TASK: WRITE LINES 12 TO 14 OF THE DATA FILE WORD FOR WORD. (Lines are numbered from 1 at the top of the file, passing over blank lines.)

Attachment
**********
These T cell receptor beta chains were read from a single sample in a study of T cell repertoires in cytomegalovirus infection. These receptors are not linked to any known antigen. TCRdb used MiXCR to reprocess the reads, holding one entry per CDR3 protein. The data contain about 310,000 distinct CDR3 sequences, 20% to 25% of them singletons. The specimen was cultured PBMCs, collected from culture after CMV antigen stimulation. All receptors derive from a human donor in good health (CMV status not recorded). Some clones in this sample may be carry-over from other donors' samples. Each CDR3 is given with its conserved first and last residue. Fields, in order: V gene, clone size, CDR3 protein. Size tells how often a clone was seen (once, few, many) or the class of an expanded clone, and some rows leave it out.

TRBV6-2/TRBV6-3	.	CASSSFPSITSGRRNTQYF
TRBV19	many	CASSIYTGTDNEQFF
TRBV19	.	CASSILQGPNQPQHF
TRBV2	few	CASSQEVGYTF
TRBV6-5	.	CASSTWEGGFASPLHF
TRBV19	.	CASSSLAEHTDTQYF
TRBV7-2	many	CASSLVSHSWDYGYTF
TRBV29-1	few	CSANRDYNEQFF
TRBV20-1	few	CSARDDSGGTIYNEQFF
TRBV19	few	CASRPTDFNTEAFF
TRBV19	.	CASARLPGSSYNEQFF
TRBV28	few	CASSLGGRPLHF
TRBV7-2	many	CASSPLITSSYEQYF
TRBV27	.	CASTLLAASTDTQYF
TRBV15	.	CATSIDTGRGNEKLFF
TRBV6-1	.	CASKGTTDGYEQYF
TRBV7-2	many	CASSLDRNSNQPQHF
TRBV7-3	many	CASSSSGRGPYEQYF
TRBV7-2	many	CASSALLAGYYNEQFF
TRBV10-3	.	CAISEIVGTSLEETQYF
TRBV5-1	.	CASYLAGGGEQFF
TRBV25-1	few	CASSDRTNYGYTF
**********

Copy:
TRBV19	.	CASARLPGSSYNEQFF
TRBV28	few	CASSLGGRPLHF
TRBV7-2	many	CASSPLITSSYEQYF